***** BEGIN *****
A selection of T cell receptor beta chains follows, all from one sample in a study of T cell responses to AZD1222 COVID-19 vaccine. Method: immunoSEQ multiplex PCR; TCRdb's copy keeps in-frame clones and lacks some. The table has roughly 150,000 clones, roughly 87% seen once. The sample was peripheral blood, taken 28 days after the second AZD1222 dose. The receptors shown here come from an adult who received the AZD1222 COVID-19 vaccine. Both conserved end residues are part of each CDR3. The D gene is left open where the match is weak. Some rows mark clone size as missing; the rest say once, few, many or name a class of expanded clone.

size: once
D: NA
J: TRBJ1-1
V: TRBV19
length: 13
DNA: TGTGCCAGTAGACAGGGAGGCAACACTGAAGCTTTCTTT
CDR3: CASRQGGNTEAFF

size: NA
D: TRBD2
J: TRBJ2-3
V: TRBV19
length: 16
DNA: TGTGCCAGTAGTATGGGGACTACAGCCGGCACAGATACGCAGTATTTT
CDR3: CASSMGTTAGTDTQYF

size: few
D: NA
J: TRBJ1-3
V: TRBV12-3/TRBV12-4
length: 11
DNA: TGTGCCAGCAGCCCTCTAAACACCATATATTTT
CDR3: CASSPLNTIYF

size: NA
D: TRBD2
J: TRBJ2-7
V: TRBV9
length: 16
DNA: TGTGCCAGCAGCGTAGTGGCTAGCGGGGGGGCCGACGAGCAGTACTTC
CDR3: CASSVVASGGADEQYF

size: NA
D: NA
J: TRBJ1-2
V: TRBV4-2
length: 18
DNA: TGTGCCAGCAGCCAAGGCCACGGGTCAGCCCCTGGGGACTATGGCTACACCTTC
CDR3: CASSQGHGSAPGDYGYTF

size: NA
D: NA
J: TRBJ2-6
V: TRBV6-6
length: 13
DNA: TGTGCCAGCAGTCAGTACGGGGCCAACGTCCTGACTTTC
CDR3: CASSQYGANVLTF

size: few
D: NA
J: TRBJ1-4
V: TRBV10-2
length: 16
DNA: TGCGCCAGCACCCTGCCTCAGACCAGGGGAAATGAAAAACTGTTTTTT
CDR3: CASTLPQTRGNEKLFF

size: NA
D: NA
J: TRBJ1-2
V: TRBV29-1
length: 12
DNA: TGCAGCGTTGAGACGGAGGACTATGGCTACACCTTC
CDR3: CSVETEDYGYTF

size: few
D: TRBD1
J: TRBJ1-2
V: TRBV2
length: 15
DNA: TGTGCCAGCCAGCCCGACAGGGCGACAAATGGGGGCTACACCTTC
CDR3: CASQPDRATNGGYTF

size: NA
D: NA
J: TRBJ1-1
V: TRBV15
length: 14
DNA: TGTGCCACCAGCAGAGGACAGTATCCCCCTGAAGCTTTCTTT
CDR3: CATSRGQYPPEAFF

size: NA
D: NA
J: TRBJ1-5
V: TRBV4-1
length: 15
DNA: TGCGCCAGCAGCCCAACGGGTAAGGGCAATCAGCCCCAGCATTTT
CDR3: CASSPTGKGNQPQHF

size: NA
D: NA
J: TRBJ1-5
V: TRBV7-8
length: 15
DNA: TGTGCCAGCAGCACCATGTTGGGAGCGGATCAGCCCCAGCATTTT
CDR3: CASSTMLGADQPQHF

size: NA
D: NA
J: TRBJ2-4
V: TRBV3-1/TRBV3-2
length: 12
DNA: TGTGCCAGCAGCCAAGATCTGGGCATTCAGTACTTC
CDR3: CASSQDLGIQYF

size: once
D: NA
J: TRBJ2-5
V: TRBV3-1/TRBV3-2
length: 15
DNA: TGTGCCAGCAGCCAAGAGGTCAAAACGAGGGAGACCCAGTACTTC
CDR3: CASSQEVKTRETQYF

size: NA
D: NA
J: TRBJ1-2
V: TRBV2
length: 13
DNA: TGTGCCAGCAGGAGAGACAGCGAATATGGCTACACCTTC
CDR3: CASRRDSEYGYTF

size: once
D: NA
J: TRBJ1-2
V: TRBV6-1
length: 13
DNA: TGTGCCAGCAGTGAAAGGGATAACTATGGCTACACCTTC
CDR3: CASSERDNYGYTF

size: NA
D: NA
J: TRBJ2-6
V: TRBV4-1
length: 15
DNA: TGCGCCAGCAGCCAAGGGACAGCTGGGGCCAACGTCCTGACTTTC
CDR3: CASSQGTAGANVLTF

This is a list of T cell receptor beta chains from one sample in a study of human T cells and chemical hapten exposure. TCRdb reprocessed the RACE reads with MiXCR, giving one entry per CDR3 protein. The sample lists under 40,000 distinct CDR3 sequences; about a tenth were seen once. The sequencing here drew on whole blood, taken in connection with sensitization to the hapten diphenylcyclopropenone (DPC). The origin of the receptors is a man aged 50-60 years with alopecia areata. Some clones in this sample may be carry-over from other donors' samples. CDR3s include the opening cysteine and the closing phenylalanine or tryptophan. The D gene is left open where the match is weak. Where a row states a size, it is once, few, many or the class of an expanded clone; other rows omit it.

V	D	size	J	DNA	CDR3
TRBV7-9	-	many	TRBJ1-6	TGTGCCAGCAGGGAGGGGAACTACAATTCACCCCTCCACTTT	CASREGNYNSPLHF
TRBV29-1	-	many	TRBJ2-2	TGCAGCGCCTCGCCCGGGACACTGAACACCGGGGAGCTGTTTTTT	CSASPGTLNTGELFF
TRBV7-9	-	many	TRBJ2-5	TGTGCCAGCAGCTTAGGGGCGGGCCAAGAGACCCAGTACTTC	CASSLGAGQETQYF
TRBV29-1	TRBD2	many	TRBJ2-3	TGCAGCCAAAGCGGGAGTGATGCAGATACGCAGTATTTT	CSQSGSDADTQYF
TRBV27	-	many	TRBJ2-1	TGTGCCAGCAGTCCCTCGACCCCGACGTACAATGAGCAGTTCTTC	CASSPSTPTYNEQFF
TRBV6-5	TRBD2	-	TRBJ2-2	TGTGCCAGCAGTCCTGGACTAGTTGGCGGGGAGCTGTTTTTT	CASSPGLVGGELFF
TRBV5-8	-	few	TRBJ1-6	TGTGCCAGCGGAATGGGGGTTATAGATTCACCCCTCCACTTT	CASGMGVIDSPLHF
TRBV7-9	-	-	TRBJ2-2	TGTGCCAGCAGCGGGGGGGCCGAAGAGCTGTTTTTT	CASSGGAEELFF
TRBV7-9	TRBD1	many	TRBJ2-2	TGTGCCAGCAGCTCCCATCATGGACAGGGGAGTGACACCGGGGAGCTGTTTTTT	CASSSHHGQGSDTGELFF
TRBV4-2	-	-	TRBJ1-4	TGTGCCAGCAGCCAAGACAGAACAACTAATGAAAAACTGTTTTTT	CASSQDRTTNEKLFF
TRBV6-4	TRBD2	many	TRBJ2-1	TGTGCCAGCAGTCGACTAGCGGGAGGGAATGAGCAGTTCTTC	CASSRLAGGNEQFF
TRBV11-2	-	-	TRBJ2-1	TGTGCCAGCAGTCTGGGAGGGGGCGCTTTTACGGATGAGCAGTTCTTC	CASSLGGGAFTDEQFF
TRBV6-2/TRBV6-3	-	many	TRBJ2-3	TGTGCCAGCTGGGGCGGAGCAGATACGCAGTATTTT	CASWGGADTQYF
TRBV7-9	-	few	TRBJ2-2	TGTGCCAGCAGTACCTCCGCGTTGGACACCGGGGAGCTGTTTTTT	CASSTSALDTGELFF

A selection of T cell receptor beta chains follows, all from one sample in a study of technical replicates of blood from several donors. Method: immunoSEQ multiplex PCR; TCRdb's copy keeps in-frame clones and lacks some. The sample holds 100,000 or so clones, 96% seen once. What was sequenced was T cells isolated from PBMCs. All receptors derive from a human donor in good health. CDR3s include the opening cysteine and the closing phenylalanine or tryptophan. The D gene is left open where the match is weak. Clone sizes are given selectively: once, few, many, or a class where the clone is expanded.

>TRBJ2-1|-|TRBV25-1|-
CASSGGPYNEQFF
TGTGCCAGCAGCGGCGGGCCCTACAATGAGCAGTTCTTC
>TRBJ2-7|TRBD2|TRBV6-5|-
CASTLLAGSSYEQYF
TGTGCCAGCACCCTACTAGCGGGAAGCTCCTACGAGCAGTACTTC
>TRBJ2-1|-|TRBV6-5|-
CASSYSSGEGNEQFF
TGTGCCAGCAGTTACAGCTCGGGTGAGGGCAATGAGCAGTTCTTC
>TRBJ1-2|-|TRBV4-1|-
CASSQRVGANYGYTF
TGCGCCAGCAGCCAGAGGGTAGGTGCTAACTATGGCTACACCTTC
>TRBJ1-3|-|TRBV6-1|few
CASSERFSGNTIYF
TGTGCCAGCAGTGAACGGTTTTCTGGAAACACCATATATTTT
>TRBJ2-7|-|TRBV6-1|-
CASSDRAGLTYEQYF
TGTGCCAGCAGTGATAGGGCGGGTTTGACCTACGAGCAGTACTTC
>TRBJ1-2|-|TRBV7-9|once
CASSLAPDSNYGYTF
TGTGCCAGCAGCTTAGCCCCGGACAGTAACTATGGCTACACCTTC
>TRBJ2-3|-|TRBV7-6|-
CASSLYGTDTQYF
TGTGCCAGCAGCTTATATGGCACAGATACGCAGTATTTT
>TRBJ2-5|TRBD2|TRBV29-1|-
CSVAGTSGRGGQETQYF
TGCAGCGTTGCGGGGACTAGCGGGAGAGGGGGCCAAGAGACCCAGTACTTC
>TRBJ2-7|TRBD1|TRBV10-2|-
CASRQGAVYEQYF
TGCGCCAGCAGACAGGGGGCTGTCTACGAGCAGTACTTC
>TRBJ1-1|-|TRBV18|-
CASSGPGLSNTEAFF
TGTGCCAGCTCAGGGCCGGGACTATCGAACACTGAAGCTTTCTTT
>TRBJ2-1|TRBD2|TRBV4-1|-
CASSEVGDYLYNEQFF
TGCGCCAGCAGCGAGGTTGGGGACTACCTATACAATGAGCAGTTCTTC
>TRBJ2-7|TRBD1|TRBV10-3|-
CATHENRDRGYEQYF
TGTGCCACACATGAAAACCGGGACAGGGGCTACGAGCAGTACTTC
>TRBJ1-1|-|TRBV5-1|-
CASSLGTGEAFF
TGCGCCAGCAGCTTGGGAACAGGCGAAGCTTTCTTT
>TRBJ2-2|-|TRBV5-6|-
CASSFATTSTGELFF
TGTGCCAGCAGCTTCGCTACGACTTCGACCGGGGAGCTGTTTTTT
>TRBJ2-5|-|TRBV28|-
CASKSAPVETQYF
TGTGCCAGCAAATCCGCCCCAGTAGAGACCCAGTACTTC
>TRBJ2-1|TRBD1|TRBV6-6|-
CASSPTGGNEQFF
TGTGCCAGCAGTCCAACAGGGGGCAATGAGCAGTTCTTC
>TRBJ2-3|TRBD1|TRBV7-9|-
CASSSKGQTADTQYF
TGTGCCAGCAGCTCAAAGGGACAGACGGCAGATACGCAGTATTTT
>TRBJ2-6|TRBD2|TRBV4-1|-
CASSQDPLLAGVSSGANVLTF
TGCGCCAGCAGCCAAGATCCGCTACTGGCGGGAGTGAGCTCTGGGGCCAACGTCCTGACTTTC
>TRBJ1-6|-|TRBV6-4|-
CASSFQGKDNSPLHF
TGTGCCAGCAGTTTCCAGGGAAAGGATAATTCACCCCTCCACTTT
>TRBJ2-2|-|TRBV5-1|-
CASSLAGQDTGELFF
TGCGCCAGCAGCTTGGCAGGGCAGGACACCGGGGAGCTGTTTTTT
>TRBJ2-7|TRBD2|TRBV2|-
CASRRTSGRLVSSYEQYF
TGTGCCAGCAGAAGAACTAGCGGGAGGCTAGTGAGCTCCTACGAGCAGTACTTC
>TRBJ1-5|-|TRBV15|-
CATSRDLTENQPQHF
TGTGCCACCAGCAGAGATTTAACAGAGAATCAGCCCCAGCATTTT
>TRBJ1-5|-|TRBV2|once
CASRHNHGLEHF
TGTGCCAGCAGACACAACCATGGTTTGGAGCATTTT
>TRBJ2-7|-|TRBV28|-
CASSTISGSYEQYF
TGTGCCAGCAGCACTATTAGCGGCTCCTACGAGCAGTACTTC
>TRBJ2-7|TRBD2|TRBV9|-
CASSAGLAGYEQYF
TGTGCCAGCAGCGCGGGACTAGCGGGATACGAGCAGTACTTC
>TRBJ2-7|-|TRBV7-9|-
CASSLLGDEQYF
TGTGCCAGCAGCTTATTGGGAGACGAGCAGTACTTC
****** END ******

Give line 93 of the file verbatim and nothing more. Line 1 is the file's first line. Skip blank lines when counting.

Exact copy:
size: once